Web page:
Say this about Amazon. It doesn't quit trying to innovate, even when its efforts seem far-fetched by contemporary standards.

Exhibit A: the Amazon Echo, the much-mocked, yet increasingly essential 9-inch tall cylinder that you talk to like the computer on Star Trek

Over on Bloomberg, writer Joshua Brustein has put together a fascinating history of the device's development. The whole article is well worth reading.

Here are some of the big takeaways, both about the culture that created it and how a $292 billion company can still come up with a truly innovative product. (Bonus content--free e-book--The Big Free Book of Success.)

1. The team that built it was huge ...

We write a lot about the inherent advantages that small, nimble startups can have over big, established ventures. However, big companies have one obvious advantage--they can throw people and money at a project at a massive scale.

How big? At its peak, Brustein writes, the team working on what would become the Echo had "several hundred employees" working in three cities. 

2. ... but anonymous ...

As we'll see, Amazon now envisions the Echo as a hub for everything in the "smart home" of the future. However, the idea of using it that way belongs to one anonymous employee, Brustein suggests. 

"On a lark, an [unnamed] engineer had rigged the speaker to work as a voice controller for a streaming TV device," he writes, and calls it "a forehead-slapping moment for [Jeff] Bezos." Another employee is quoted as saying the anonymous employee's idea was "was something [Bezos]  grew to embrace, aggressively."

3. ...and they grew in part out of failure.

Failure? Yes, because much of the team came over from two earlier R&D efforts. The first was an unidentified "Project C" that might have had to do with augmented reality "hologram-like displays projected into the physical world," according to Brustein. The second batch were veterans of the team that worked on the ill-fated Amazon Fire Phone.

Bezos refers to failure as the "inseparable twin" of invention in his recent letter to shareholders, Brustein points out.

4. The whole thing was a big secret.

A big enough secret that people working on other major projects at the same time--for example, the Fire Phone team (known as "Project B")--mostly had no idea about the Echo team (called "Project D") until the Fire team was moved en masse to the newer project.

"We certainly tried to keep things quiet," Brustein quotes a senior Amazon executive as saying.

5. The name was a big issue.

Two names, actually: 1. The Echo was originally called the Flash. Most employees didn't like the name, but Bezos loved it. 2. The original "wake word" that people would say to turn the machine on and get it ready to hear commands was "Amazon."

That was a big challenge, many of the engineers said, because the word is now used so commonly.

"A common opinion within Lab126 was that the project was hurtling toward a potential disaster: The speakers would wake upon hearing Amazon ads on television and commence buying random stuff from the internet," Brustein writes.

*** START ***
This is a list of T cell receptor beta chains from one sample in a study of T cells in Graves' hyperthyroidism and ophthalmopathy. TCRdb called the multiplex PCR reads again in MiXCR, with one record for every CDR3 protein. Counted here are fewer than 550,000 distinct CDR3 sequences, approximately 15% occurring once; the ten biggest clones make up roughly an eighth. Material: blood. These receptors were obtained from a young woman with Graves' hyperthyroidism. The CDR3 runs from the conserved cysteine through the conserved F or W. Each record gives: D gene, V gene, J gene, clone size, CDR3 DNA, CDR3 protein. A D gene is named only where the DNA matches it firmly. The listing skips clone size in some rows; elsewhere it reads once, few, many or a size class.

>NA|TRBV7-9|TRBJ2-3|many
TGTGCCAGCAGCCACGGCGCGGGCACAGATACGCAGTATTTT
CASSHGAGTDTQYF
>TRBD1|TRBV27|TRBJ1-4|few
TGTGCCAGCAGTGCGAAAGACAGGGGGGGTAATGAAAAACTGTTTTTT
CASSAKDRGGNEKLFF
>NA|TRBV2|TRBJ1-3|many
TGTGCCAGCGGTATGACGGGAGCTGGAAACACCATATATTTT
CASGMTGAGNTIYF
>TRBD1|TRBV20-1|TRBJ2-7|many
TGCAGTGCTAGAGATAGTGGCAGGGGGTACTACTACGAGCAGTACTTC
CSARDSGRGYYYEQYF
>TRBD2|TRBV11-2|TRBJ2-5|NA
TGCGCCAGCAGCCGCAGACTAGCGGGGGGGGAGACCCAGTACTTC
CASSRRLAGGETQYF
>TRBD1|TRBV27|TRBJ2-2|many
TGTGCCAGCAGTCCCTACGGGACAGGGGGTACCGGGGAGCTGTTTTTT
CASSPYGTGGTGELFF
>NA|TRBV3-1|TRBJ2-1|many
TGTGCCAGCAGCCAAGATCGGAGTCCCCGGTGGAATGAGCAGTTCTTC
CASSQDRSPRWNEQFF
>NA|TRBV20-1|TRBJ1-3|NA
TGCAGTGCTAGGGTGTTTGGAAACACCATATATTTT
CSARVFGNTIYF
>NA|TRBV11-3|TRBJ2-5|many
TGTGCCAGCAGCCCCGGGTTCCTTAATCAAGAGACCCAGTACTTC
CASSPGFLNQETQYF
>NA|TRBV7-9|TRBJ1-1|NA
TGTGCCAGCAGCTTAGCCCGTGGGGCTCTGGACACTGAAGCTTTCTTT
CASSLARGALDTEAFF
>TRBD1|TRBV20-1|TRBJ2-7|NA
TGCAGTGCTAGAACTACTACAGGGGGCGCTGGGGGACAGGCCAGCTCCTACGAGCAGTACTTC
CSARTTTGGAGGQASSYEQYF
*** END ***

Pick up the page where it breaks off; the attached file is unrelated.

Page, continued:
6. People are afraid of Bezos.

Challenging Bezos even on comparatively little things like the name was "a frightening proposition," Brustein writes, and quotes one member of the team: "We spent so much time trying to anticipate what Jeff would do or say, and read into little words he would say in meetings. ... It would lead to so much additional work."

In fact, now that the Echo is out, much of the team that helped create it has moved on. Sometimes they left for new opportunities, Brustein writes, but also because of "burnout after the long workdays; bitterness after years of the blood sport of internal politics."

"None of the former employees interviewed for this story quibbled with Amazon's reputation as a brutal workplace," Brustein writes. "When asked whether it was inherently 'fun' to work on a product like the Echo, one former employee scoffed that, to describe Amazon, no one had ever used that word with a straight face."

7. It was supposed to be much cheaper.

The original goal was to make the Echo for $17 a pop and sell it for $50. The retail cost in the end? $180.

The biggest challenge was simply packing all of the processing power--much more than originally anticipated--into the package, Brustein writes. 

8. But the company sells a ton of them.

Amazon famously doesn't release data on how well its products sell. Good luck finding out how many Kindles people have bought over the years. (Three for me, since they first came out, if you want to start counting somewhere.)

That said, Brustein cites a report concluding that Amazon probably has sold three million Echo devices so far--and that one million of those sales came during the holiday season last year. Multiply that volume by the $180 retail cost, and we come up with $540 million worth of product so far.

9. They've got net effects going.

Perhaps the most important point for Amazon in its effort to make the Echo a mainstay of the average home is the fact that independent developers have started creating apps that let you use the voice controls to accomplish all kinds of tasks. (Imagine how much less useful the iPhone and Android smartphones would be if not for the app stores, for example.)

As Brustein writes, maybe a bit hopefully: "The Echo may have seemed like a superfluous toy at first, but it now looks like a way for Amazon to become the default choice in a whole new era in the way people interact with computers and the internet."

Have you tried the Echo? Let us know your thoughts in the comments below. And don't forget to download the extra bonus e-book--The Big Free Book of Success.